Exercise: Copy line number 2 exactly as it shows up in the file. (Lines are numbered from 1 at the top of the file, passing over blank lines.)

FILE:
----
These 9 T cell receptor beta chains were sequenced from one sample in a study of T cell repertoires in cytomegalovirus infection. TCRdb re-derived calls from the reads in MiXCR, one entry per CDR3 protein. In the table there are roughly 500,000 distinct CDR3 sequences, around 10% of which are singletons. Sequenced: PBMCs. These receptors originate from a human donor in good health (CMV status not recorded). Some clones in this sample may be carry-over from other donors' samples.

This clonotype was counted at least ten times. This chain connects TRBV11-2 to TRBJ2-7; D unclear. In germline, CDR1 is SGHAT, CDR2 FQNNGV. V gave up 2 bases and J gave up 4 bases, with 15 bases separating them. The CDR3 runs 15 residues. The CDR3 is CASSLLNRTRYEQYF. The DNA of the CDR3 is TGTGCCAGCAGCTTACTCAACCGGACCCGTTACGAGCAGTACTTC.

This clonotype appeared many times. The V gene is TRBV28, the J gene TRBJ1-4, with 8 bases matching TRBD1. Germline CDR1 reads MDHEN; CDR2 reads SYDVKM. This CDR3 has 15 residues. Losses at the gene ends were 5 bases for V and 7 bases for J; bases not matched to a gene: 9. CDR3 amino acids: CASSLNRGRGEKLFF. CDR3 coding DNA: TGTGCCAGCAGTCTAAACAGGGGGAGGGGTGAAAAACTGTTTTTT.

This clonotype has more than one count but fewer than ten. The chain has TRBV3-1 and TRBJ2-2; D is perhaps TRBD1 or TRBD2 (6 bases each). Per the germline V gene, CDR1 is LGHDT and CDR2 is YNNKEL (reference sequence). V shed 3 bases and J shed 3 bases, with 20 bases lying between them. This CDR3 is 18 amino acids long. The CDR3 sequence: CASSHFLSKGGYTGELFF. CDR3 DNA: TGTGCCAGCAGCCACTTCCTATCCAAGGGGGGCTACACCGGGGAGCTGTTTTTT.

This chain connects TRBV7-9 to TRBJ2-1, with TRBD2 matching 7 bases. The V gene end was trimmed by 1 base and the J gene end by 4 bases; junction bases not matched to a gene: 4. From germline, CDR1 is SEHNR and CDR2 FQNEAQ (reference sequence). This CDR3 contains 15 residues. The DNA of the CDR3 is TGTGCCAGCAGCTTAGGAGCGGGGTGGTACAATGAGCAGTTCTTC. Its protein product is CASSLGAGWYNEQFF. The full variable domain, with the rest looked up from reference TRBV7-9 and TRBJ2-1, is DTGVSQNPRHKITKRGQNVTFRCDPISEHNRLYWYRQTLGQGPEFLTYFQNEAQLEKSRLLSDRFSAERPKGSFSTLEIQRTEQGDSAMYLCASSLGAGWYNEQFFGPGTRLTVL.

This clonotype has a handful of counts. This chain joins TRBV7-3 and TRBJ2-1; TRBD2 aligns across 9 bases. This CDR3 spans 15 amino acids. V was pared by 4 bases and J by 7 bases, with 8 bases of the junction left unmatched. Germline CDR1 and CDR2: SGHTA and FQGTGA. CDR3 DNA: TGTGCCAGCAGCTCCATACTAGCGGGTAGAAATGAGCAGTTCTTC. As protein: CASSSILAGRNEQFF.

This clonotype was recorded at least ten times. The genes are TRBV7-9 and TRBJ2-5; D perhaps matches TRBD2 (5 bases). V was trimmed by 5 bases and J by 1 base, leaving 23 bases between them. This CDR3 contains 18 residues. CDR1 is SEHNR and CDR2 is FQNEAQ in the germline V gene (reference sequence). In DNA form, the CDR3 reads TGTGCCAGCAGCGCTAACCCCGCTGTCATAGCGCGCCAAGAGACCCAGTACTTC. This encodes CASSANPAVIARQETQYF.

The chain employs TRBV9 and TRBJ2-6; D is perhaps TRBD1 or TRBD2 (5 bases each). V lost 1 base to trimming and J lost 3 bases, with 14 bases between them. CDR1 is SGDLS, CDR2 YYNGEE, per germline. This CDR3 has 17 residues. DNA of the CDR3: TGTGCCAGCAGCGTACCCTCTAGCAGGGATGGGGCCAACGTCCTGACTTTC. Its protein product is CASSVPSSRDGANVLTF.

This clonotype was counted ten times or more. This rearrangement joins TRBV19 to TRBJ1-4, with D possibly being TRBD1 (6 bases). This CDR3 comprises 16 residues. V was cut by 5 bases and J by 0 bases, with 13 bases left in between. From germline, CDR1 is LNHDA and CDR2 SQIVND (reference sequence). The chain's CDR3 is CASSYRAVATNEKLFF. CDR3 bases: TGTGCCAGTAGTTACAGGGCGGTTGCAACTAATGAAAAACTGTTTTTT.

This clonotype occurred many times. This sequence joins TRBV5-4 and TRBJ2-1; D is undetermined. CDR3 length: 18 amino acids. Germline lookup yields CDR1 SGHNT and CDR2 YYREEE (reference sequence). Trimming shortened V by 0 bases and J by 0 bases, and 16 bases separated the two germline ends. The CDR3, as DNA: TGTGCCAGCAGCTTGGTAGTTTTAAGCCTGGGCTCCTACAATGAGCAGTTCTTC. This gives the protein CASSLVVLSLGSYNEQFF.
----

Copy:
This clonotype was counted at least ten times. This chain connects TRBV11-2 to TRBJ2-7; D unclear. In germline, CDR1 is SGHAT, CDR2 FQNNGV. V gave up 2 bases and J gave up 4 bases, with 15 bases separating them. The CDR3 runs 15 residues. The CDR3 is CASSLLNRTRYEQYF. The DNA of the CDR3 is TGTGCCAGCAGCTTACTCAACCGGACCCGTTACGAGCAGTACTTC.